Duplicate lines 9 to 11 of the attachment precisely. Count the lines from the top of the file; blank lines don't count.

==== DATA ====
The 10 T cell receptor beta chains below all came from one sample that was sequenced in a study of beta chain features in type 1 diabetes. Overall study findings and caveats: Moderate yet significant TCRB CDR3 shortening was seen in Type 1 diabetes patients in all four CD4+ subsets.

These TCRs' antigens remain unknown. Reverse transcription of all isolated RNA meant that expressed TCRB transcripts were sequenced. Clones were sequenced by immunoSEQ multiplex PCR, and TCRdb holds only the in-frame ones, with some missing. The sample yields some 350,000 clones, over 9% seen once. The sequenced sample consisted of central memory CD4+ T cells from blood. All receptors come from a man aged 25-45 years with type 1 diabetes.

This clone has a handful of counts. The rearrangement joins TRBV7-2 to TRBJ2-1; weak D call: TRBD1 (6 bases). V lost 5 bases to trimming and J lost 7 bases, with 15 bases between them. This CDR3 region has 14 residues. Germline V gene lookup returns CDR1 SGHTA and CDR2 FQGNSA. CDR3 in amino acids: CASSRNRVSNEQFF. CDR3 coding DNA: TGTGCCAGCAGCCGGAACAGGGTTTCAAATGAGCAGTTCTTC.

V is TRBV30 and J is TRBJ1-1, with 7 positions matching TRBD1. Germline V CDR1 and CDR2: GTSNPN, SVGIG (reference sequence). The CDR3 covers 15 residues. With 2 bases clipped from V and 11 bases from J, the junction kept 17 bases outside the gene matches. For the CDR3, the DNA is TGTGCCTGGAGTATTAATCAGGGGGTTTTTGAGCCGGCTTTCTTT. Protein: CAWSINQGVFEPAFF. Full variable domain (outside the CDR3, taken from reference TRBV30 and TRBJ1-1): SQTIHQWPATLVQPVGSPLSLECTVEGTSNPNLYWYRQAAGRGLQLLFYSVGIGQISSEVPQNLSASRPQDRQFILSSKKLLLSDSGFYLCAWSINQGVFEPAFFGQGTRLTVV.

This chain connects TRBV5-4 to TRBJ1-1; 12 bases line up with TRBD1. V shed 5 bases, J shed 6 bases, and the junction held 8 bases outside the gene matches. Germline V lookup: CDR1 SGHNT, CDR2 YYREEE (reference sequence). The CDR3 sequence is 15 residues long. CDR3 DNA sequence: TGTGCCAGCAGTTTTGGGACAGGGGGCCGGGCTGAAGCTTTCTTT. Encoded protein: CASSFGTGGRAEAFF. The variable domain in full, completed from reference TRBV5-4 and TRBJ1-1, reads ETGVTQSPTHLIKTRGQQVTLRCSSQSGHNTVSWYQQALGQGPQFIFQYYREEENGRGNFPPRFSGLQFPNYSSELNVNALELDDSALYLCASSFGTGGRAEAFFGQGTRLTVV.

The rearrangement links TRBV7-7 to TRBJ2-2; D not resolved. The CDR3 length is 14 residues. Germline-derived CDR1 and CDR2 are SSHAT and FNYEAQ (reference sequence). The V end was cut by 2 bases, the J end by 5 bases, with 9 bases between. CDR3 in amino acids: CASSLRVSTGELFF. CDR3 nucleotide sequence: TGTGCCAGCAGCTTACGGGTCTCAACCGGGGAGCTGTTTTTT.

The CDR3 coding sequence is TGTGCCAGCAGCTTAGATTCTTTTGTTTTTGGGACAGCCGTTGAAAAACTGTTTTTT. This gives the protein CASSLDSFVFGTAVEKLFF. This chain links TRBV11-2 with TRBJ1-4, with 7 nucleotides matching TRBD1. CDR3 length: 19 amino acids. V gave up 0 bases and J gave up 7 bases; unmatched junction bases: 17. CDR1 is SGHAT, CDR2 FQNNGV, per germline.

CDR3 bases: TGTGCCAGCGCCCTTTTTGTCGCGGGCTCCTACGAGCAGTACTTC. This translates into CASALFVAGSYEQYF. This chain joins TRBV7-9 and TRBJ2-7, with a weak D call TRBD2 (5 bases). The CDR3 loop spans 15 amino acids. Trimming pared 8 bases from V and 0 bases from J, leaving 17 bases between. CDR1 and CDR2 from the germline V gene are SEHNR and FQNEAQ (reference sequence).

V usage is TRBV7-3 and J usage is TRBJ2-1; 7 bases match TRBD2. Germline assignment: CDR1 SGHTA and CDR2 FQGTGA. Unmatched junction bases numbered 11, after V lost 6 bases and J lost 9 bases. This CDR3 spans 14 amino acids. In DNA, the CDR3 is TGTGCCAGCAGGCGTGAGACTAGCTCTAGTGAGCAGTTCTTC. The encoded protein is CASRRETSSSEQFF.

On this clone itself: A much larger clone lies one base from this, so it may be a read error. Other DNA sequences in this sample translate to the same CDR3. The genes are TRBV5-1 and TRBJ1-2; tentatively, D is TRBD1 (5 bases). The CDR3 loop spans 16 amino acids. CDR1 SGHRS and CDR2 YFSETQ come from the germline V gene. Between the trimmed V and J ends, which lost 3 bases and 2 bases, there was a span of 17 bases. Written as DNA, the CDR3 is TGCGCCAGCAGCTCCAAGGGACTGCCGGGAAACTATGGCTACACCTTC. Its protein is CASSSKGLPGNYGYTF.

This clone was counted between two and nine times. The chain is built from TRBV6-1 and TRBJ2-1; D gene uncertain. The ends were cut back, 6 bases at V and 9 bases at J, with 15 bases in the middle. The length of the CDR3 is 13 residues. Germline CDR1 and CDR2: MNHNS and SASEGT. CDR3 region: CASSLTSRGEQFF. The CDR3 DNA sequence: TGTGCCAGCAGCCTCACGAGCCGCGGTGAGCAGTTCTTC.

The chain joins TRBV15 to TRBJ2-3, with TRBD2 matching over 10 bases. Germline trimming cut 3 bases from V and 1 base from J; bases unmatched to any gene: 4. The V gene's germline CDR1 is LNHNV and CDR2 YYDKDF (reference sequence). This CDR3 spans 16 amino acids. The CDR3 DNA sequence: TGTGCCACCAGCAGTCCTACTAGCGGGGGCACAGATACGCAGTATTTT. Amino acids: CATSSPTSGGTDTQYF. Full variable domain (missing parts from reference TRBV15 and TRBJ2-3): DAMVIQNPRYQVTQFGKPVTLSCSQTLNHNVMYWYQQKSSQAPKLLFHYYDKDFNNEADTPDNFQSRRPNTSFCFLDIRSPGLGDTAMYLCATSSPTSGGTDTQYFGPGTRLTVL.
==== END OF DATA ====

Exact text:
V usage is TRBV7-3 and J usage is TRBJ2-1; 7 bases match TRBD2. Germline assignment: CDR1 SGHTA and CDR2 FQGTGA. Unmatched junction bases numbered 11, after V lost 6 bases and J lost 9 bases. This CDR3 spans 14 amino acids. In DNA, the CDR3 is TGTGCCAGCAGGCGTGAGACTAGCTCTAGTGAGCAGTTCTTC. The encoded protein is CASRRETSSSEQFF.

On this clone itself: A much larger clone lies one base from this, so it may be a read error. Other DNA sequences in this sample translate to the same CDR3. The genes are TRBV5-1 and TRBJ1-2; tentatively, D is TRBD1 (5 bases). The CDR3 loop spans 16 amino acids. CDR1 SGHRS and CDR2 YFSETQ come from the germline V gene. Between the trimmed V and J ends, which lost 3 bases and 2 bases, there was a span of 17 bases. Written as DNA, the CDR3 is TGCGCCAGCAGCTCCAAGGGACTGCCGGGAAACTATGGCTACACCTTC. Its protein is CASSSKGLPGNYGYTF.

This clone was counted between two and nine times. The chain is built from TRBV6-1 and TRBJ2-1; D gene uncertain. The ends were cut back, 6 bases at V and 9 bases at J, with 15 bases in the middle. The length of the CDR3 is 13 residues. Germline CDR1 and CDR2: MNHNS and SASEGT. CDR3 region: CASSLTSRGEQFF. The CDR3 DNA sequence: TGTGCCAGCAGCCTCACGAGCCGCGGTGAGCAGTTCTTC.